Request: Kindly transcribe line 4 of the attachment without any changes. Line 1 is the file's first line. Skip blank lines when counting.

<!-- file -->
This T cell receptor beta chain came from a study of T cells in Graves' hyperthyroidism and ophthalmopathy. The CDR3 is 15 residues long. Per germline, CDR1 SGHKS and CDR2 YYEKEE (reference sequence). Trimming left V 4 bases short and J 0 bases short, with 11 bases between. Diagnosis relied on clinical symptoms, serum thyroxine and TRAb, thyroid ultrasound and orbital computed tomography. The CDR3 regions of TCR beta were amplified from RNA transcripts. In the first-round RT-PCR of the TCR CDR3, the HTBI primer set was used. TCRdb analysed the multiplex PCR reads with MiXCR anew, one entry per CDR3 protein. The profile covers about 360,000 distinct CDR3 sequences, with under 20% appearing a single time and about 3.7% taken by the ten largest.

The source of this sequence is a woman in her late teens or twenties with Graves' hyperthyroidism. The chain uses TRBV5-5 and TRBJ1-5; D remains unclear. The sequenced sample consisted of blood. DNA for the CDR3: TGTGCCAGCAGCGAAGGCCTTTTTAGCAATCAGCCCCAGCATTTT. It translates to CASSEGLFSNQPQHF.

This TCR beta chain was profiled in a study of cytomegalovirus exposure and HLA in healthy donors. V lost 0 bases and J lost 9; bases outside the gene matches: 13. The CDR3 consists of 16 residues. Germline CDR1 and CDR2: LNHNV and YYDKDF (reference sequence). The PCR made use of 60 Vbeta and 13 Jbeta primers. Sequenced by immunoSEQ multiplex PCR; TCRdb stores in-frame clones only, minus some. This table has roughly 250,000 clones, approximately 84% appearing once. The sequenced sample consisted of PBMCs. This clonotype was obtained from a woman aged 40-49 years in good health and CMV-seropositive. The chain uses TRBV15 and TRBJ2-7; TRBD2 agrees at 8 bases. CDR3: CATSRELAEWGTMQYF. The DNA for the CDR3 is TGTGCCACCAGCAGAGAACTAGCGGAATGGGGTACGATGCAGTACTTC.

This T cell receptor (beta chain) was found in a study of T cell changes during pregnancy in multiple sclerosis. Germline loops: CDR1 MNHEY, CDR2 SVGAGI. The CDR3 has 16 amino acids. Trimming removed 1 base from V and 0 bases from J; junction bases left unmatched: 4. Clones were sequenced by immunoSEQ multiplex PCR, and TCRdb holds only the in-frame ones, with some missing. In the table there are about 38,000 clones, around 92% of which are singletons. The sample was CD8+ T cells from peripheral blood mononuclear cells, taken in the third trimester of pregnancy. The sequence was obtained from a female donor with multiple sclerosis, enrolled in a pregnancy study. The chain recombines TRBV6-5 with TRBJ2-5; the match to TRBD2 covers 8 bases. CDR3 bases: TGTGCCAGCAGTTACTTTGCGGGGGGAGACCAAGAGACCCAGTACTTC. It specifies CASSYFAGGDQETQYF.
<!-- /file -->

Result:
This T cell receptor (beta chain) was found in a study of T cell changes during pregnancy in multiple sclerosis. Germline loops: CDR1 MNHEY, CDR2 SVGAGI. The CDR3 has 16 amino acids. Trimming removed 1 base from V and 0 bases from J; junction bases left unmatched: 4. Clones were sequenced by immunoSEQ multiplex PCR, and TCRdb holds only the in-frame ones, with some missing. In the table there are about 38,000 clones, around 92% of which are singletons. The sample was CD8+ T cells from peripheral blood mononuclear cells, taken in the third trimester of pregnancy. The sequence was obtained from a female donor with multiple sclerosis, enrolled in a pregnancy study. The chain recombines TRBV6-5 with TRBJ2-5; the match to TRBD2 covers 8 bases. CDR3 bases: TGTGCCAGCAGTTACTTTGCGGGGGGAGACCAAGAGACCCAGTACTTC. It specifies CASSYFAGGDQETQYF.